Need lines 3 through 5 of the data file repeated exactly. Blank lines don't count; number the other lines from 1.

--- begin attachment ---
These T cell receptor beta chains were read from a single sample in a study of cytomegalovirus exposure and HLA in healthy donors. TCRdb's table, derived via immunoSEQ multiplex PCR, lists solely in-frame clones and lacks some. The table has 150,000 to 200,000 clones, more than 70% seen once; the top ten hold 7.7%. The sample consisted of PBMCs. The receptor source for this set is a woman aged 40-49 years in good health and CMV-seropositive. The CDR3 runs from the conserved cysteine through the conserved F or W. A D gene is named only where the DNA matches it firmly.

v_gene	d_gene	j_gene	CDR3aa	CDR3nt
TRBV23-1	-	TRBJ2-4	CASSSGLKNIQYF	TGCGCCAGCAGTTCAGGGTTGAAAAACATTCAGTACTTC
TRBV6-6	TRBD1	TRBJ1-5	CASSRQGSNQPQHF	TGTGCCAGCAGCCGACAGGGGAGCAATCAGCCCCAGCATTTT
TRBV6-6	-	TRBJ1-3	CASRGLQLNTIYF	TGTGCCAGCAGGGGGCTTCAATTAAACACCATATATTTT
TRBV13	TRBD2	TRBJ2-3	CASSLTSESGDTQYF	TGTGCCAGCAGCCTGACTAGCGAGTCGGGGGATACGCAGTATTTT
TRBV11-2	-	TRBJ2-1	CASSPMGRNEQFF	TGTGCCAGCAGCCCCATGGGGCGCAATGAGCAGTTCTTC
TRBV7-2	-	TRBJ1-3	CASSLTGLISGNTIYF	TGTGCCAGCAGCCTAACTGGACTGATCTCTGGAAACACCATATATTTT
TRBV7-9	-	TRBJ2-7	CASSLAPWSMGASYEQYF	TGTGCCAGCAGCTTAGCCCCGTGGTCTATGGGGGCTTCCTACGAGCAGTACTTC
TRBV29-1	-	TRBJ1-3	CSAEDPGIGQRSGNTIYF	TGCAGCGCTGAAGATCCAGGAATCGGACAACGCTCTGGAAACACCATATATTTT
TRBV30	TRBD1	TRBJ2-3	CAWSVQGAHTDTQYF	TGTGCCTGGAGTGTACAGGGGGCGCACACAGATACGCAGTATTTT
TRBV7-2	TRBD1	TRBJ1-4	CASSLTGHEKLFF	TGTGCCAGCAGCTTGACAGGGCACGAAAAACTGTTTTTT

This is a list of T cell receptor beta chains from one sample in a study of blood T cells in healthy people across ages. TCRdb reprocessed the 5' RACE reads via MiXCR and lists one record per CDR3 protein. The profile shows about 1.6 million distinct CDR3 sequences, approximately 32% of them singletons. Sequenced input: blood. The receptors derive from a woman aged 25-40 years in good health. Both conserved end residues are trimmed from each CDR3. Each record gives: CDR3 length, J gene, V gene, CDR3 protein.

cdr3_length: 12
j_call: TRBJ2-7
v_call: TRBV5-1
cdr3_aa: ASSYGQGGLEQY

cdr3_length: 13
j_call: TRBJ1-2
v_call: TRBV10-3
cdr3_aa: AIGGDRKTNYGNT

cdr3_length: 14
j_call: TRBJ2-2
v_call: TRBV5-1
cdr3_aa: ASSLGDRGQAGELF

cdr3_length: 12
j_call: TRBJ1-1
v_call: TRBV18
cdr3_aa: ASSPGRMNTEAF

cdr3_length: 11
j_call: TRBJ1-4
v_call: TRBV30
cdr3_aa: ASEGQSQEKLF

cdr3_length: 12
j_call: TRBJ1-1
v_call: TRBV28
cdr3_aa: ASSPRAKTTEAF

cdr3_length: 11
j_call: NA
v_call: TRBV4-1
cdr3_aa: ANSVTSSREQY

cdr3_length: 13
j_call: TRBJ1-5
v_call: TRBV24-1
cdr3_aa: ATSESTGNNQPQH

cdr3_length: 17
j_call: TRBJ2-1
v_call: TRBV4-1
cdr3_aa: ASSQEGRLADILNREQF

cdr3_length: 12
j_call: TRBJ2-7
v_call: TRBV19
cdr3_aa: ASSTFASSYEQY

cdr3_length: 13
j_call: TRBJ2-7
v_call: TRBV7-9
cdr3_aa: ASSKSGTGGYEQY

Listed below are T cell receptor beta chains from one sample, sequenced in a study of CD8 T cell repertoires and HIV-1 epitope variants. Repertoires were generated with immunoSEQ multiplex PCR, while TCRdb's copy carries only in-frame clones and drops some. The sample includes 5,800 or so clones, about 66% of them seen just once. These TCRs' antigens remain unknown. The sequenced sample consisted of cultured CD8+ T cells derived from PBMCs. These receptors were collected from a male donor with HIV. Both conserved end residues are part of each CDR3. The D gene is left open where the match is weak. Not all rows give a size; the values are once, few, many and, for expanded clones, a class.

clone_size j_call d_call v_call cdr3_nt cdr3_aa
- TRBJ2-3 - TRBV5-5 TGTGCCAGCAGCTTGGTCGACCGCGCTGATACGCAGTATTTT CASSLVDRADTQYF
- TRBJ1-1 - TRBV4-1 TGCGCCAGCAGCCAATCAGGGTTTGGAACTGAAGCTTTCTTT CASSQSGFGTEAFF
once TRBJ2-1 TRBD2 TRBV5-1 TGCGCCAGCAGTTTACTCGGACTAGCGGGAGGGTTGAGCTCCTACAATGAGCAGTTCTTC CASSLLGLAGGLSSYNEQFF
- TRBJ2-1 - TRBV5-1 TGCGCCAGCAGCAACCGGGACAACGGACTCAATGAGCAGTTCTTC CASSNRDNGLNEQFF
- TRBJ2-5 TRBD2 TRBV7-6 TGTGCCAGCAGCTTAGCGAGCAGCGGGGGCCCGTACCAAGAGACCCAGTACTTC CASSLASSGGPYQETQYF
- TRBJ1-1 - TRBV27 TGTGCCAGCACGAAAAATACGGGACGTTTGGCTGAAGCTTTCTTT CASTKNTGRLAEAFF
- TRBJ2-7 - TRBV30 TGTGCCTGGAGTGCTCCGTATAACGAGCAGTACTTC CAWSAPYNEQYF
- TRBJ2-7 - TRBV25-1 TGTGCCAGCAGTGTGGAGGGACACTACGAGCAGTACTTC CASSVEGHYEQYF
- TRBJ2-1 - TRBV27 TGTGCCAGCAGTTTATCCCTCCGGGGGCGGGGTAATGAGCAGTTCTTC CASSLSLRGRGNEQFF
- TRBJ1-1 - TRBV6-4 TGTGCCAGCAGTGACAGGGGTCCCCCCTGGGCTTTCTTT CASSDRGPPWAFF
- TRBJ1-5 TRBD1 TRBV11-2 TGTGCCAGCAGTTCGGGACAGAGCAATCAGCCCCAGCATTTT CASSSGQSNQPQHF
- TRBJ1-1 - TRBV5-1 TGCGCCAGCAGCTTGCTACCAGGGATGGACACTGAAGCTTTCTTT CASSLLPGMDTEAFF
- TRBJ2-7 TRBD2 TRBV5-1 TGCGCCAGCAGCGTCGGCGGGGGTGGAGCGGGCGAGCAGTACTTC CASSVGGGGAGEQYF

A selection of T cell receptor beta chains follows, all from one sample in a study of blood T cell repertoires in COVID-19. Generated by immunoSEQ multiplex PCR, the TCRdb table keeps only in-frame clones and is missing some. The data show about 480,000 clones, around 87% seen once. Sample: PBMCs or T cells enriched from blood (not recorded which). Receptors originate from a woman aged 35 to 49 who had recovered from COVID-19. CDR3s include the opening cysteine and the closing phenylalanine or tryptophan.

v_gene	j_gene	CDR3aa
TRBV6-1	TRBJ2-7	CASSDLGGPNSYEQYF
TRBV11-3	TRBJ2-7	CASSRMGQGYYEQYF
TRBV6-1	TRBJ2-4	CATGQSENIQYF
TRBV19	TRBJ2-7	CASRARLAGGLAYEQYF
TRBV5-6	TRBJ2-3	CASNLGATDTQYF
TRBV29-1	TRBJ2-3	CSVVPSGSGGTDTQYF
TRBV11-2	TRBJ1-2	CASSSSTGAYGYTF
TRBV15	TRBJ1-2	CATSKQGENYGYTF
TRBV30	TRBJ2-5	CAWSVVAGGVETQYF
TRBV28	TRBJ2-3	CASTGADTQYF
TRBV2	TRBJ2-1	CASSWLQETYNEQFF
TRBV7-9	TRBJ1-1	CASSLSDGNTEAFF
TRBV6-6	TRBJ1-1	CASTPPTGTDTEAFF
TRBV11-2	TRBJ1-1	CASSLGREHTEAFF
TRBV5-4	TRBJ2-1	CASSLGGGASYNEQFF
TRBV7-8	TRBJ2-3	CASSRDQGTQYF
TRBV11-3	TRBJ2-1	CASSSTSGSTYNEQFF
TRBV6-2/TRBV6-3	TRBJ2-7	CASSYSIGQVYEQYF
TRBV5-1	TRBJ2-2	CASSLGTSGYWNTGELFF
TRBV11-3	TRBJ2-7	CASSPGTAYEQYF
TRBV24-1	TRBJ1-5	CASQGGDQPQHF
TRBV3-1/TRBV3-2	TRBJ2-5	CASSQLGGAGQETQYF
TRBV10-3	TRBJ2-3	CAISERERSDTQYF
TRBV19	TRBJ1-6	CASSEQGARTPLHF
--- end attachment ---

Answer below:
TRBV23-1	-	TRBJ2-4	CASSSGLKNIQYF	TGCGCCAGCAGTTCAGGGTTGAAAAACATTCAGTACTTC
TRBV6-6	TRBD1	TRBJ1-5	CASSRQGSNQPQHF	TGTGCCAGCAGCCGACAGGGGAGCAATCAGCCCCAGCATTTT
TRBV6-6	-	TRBJ1-3	CASRGLQLNTIYF	TGTGCCAGCAGGGGGCTTCAATTAAACACCATATATTTT